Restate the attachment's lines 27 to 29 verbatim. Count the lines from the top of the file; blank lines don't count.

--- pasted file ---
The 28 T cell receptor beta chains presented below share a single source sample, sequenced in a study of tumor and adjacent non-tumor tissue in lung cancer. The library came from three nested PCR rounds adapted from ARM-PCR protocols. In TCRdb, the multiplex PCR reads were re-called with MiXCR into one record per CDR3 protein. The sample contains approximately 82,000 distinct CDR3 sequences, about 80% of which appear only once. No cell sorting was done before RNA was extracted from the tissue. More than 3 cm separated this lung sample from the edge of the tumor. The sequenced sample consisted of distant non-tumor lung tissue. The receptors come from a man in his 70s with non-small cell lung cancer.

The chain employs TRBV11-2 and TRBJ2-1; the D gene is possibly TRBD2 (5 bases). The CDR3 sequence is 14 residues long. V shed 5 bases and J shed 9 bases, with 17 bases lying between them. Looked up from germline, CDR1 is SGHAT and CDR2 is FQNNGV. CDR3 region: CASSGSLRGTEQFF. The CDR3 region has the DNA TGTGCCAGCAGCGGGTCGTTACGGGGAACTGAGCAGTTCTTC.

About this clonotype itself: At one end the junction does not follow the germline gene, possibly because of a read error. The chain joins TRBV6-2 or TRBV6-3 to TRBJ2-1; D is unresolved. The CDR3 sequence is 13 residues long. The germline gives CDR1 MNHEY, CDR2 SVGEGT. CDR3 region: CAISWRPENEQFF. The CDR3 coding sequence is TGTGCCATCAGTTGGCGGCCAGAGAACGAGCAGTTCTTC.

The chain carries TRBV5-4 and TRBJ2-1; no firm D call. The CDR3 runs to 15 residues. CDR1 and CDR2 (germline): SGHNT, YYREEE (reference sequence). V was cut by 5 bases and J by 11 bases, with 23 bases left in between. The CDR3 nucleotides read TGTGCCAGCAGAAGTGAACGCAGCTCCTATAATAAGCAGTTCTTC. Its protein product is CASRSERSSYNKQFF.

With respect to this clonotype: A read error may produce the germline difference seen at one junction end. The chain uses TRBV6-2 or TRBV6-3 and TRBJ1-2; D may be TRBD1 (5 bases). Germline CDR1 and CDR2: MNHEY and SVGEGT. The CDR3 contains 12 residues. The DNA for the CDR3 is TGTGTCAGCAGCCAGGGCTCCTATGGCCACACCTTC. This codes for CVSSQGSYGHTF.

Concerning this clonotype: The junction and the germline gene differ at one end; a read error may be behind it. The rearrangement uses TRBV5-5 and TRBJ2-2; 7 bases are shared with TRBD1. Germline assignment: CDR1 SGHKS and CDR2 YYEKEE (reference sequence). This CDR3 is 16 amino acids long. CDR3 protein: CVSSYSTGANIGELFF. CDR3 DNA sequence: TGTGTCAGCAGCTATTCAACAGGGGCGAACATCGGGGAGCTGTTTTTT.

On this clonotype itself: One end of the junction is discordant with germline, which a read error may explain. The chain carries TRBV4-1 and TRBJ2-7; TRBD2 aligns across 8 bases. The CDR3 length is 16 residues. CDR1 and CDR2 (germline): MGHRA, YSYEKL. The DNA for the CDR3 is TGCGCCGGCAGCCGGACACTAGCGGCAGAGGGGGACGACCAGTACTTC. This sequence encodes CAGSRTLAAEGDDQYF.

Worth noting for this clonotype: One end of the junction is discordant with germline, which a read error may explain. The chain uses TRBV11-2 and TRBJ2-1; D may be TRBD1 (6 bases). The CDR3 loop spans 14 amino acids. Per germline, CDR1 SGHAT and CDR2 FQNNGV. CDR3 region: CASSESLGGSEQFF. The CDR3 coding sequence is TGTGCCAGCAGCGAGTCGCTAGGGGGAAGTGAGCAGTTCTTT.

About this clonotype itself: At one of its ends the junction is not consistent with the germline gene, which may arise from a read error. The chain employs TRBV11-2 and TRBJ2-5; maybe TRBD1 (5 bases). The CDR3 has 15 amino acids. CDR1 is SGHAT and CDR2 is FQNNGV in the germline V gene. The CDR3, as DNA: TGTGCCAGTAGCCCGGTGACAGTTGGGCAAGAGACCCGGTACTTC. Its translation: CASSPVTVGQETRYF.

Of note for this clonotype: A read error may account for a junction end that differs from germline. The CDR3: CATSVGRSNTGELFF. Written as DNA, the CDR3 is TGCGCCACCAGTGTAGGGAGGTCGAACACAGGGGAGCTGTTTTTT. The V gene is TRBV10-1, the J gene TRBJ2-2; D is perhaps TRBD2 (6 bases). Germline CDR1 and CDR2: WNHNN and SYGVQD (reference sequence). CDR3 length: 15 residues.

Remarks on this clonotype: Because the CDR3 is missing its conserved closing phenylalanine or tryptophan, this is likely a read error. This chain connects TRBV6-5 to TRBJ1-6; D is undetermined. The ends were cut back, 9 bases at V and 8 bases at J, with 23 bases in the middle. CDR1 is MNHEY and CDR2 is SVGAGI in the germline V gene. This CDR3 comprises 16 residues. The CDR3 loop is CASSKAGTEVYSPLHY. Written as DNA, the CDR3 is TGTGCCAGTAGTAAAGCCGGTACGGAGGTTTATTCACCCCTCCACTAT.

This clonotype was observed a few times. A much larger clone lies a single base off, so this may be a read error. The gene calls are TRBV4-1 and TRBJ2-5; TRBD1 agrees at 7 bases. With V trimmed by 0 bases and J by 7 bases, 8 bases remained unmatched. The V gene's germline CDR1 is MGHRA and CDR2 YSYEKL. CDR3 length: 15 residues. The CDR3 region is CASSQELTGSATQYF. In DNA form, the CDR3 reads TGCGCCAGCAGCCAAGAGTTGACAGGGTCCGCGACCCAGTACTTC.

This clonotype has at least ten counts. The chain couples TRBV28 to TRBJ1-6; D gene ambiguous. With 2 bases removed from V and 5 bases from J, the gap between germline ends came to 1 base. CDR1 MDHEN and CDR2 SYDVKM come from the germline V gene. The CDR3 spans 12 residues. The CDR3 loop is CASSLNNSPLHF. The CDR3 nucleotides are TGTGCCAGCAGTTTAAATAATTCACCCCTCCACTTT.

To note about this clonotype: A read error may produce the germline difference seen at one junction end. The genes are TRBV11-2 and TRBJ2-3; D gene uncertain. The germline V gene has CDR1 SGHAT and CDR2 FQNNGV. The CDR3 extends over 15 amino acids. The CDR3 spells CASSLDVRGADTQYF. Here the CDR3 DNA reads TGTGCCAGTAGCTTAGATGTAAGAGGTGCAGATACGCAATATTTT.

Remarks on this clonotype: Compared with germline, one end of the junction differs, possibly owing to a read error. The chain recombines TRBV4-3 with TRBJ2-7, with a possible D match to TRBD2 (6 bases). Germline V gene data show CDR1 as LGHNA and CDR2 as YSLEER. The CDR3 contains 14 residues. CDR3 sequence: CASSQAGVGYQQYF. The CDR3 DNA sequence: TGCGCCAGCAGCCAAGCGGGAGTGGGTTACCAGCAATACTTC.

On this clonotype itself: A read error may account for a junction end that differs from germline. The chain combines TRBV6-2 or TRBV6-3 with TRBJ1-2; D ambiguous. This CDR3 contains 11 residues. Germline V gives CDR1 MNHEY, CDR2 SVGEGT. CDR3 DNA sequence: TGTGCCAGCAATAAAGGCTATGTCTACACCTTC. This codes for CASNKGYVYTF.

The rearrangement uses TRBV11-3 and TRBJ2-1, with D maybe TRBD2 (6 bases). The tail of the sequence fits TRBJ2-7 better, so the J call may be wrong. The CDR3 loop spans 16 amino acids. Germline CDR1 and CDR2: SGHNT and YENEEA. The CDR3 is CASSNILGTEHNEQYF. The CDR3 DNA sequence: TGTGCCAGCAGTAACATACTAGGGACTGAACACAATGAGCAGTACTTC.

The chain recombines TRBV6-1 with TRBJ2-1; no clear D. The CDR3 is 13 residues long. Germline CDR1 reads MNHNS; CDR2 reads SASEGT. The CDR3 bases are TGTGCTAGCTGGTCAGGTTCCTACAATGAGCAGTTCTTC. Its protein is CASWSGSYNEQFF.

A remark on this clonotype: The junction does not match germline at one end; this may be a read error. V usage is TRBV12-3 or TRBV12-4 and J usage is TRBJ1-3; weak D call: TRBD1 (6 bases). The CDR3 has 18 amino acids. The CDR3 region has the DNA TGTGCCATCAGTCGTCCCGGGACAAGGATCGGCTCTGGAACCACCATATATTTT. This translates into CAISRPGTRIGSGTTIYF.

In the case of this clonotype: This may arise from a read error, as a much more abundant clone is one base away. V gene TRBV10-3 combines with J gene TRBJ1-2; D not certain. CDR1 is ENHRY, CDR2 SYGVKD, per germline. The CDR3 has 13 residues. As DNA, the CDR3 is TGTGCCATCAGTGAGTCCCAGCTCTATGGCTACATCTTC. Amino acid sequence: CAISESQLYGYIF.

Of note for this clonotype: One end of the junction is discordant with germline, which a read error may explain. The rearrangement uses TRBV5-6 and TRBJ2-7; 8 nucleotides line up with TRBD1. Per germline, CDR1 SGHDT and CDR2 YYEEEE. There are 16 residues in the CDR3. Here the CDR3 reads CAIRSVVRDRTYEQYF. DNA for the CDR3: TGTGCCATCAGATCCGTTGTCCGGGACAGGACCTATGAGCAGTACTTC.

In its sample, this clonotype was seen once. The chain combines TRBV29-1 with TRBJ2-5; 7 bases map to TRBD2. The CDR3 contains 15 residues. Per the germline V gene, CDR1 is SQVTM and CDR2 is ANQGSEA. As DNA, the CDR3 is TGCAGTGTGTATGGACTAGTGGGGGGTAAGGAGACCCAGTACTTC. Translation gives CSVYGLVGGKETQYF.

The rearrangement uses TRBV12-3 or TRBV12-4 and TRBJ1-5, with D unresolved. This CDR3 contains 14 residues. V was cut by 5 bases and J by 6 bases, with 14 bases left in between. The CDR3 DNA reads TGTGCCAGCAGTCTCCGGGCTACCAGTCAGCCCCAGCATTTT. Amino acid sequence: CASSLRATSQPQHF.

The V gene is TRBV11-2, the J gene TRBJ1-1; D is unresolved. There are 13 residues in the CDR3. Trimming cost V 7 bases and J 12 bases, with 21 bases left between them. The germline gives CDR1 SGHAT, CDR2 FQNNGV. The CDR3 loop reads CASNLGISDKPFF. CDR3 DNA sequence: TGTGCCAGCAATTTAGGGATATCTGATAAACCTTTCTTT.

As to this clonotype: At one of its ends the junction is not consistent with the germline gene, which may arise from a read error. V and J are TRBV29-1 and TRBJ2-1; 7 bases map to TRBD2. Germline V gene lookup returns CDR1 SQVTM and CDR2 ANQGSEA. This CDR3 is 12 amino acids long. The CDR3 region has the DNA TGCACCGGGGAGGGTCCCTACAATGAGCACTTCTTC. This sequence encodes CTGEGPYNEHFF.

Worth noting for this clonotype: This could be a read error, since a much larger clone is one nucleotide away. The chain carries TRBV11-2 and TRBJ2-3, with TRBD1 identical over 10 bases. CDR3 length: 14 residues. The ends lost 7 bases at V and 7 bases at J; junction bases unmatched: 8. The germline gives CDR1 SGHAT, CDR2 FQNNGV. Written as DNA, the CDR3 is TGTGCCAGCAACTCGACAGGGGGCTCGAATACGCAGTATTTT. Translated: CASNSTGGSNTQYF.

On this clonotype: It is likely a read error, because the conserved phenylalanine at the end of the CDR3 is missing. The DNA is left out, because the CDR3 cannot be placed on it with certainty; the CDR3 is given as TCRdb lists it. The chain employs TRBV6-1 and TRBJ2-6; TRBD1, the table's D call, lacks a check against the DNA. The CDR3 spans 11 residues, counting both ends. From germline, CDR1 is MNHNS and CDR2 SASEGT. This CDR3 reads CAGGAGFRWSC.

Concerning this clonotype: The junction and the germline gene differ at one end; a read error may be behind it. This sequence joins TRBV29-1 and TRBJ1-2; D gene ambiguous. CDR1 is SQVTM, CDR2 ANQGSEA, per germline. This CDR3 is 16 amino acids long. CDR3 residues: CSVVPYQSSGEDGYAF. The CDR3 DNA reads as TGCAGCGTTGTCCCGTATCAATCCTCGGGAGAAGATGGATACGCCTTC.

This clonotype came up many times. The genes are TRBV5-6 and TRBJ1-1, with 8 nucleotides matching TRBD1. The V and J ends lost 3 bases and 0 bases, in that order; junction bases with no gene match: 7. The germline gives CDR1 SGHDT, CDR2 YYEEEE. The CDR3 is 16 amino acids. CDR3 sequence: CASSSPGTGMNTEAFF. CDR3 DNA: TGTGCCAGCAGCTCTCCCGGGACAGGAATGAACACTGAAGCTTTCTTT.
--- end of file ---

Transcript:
On this clonotype: It is likely a read error, because the conserved phenylalanine at the end of the CDR3 is missing. The DNA is left out, because the CDR3 cannot be placed on it with certainty; the CDR3 is given as TCRdb lists it. The chain employs TRBV6-1 and TRBJ2-6; TRBD1, the table's D call, lacks a check against the DNA. The CDR3 spans 11 residues, counting both ends. From germline, CDR1 is MNHNS and CDR2 SASEGT. This CDR3 reads CAGGAGFRWSC.

Concerning this clonotype: The junction and the germline gene differ at one end; a read error may be behind it. This sequence joins TRBV29-1 and TRBJ1-2; D gene ambiguous. CDR1 is SQVTM, CDR2 ANQGSEA, per germline. This CDR3 is 16 amino acids long. CDR3 residues: CSVVPYQSSGEDGYAF. The CDR3 DNA reads as TGCAGCGTTGTCCCGTATCAATCCTCGGGAGAAGATGGATACGCCTTC.

This clonotype came up many times. The genes are TRBV5-6 and TRBJ1-1, with 8 nucleotides matching TRBD1. The V and J ends lost 3 bases and 0 bases, in that order; junction bases with no gene match: 7. The germline gives CDR1 SGHDT, CDR2 YYEEEE. The CDR3 is 16 amino acids. CDR3 sequence: CASSSPGTGMNTEAFF. CDR3 DNA: TGTGCCAGCAGCTCTCCCGGGACAGGAATGAACACTGAAGCTTTCTTT.